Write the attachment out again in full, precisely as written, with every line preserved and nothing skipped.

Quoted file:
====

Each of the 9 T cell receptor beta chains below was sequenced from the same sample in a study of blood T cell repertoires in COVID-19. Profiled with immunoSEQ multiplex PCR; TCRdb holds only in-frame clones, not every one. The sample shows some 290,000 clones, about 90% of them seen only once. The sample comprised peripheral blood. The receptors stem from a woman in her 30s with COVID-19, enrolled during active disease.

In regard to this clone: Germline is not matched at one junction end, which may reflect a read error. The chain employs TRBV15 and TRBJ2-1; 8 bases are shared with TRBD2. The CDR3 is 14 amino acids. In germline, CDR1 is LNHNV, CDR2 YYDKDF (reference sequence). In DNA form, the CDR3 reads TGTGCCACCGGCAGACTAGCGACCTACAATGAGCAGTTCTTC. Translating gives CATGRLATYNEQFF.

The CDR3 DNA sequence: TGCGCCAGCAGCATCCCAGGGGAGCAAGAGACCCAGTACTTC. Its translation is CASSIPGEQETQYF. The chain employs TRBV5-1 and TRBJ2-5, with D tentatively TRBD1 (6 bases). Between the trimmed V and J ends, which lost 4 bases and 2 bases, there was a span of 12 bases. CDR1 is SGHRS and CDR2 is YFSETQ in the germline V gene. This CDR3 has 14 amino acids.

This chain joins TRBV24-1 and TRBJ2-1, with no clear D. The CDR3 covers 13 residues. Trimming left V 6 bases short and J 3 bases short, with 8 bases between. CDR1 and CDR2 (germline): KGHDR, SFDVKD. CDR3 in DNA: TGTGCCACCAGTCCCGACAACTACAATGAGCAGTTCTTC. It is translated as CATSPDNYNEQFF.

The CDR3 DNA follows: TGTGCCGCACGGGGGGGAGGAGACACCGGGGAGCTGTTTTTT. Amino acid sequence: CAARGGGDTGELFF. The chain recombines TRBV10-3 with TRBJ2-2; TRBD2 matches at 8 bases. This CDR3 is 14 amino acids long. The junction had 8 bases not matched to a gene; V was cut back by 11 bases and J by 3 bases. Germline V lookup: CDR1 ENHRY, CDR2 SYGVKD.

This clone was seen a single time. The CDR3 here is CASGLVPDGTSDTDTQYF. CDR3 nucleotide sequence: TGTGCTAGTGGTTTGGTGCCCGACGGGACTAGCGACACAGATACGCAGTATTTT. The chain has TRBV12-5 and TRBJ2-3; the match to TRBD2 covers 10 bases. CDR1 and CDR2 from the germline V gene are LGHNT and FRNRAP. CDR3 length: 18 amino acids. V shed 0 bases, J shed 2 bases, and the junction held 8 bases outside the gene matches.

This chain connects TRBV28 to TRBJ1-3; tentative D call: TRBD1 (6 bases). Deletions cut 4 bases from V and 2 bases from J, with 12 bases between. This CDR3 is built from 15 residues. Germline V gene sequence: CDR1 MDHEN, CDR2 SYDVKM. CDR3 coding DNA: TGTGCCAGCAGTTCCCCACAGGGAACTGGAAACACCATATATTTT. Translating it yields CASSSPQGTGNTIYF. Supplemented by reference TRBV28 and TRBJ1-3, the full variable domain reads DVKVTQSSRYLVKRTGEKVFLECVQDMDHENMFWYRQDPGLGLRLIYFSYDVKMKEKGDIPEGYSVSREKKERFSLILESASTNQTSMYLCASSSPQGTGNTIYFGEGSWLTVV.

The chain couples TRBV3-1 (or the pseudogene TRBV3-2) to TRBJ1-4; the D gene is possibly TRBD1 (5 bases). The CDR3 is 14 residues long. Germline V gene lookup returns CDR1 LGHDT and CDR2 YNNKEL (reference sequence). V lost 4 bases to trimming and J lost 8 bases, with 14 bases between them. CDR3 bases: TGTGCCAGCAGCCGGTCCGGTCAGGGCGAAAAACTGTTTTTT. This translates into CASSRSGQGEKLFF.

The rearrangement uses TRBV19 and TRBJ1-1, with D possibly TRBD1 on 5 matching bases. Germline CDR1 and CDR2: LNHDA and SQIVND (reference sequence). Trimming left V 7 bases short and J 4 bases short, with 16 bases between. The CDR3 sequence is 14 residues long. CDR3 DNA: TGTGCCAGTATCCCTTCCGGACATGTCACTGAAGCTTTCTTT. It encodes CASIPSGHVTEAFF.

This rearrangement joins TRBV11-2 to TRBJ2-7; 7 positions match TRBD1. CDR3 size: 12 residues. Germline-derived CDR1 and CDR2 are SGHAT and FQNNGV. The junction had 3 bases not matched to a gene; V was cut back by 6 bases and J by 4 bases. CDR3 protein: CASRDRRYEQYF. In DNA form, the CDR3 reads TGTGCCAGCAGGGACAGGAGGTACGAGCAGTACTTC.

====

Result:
Each of the 9 T cell receptor beta chains below was sequenced from the same sample in a study of blood T cell repertoires in COVID-19. Profiled with immunoSEQ multiplex PCR; TCRdb holds only in-frame clones, not every one. The sample shows some 290,000 clones, about 90% of them seen only once. The sample comprised peripheral blood. The receptors stem from a woman in her 30s with COVID-19, enrolled during active disease.

In regard to this clone: Germline is not matched at one junction end, which may reflect a read error. The chain employs TRBV15 and TRBJ2-1; 8 bases are shared with TRBD2. The CDR3 is 14 amino acids. In germline, CDR1 is LNHNV, CDR2 YYDKDF (reference sequence). In DNA form, the CDR3 reads TGTGCCACCGGCAGACTAGCGACCTACAATGAGCAGTTCTTC. Translating gives CATGRLATYNEQFF.

The CDR3 DNA sequence: TGCGCCAGCAGCATCCCAGGGGAGCAAGAGACCCAGTACTTC. Its translation is CASSIPGEQETQYF. The chain employs TRBV5-1 and TRBJ2-5, with D tentatively TRBD1 (6 bases). Between the trimmed V and J ends, which lost 4 bases and 2 bases, there was a span of 12 bases. CDR1 is SGHRS and CDR2 is YFSETQ in the germline V gene. This CDR3 has 14 amino acids.

This chain joins TRBV24-1 and TRBJ2-1, with no clear D. The CDR3 covers 13 residues. Trimming left V 6 bases short and J 3 bases short, with 8 bases between. CDR1 and CDR2 (germline): KGHDR, SFDVKD. CDR3 in DNA: TGTGCCACCAGTCCCGACAACTACAATGAGCAGTTCTTC. It is translated as CATSPDNYNEQFF.

The CDR3 DNA follows: TGTGCCGCACGGGGGGGAGGAGACACCGGGGAGCTGTTTTTT. Amino acid sequence: CAARGGGDTGELFF. The chain recombines TRBV10-3 with TRBJ2-2; TRBD2 matches at 8 bases. This CDR3 is 14 amino acids long. The junction had 8 bases not matched to a gene; V was cut back by 11 bases and J by 3 bases. Germline V lookup: CDR1 ENHRY, CDR2 SYGVKD.

This clone was seen a single time. The CDR3 here is CASGLVPDGTSDTDTQYF. CDR3 nucleotide sequence: TGTGCTAGTGGTTTGGTGCCCGACGGGACTAGCGACACAGATACGCAGTATTTT. The chain has TRBV12-5 and TRBJ2-3; the match to TRBD2 covers 10 bases. CDR1 and CDR2 from the germline V gene are LGHNT and FRNRAP. CDR3 length: 18 amino acids. V shed 0 bases, J shed 2 bases, and the junction held 8 bases outside the gene matches.

This chain connects TRBV28 to TRBJ1-3; tentative D call: TRBD1 (6 bases). Deletions cut 4 bases from V and 2 bases from J, with 12 bases between. This CDR3 is built from 15 residues. Germline V gene sequence: CDR1 MDHEN, CDR2 SYDVKM. CDR3 coding DNA: TGTGCCAGCAGTTCCCCACAGGGAACTGGAAACACCATATATTTT. Translating it yields CASSSPQGTGNTIYF. Supplemented by reference TRBV28 and TRBJ1-3, the full variable domain reads DVKVTQSSRYLVKRTGEKVFLECVQDMDHENMFWYRQDPGLGLRLIYFSYDVKMKEKGDIPEGYSVSREKKERFSLILESASTNQTSMYLCASSSPQGTGNTIYFGEGSWLTVV.

The chain couples TRBV3-1 (or the pseudogene TRBV3-2) to TRBJ1-4; the D gene is possibly TRBD1 (5 bases). The CDR3 is 14 residues long. Germline V gene lookup returns CDR1 LGHDT and CDR2 YNNKEL (reference sequence). V lost 4 bases to trimming and J lost 8 bases, with 14 bases between them. CDR3 bases: TGTGCCAGCAGCCGGTCCGGTCAGGGCGAAAAACTGTTTTTT. This translates into CASSRSGQGEKLFF.

The rearrangement uses TRBV19 and TRBJ1-1, with D possibly TRBD1 on 5 matching bases. Germline CDR1 and CDR2: LNHDA and SQIVND (reference sequence). Trimming left V 7 bases short and J 4 bases short, with 16 bases between. The CDR3 sequence is 14 residues long. CDR3 DNA: TGTGCCAGTATCCCTTCCGGACATGTCACTGAAGCTTTCTTT. It encodes CASIPSGHVTEAFF.

This rearrangement joins TRBV11-2 to TRBJ2-7; 7 positions match TRBD1. CDR3 size: 12 residues. Germline-derived CDR1 and CDR2 are SGHAT and FQNNGV. The junction had 3 bases not matched to a gene; V was cut back by 6 bases and J by 4 bases. CDR3 protein: CASRDRRYEQYF. In DNA form, the CDR3 reads TGTGCCAGCAGGGACAGGAGGTACGAGCAGTACTTC.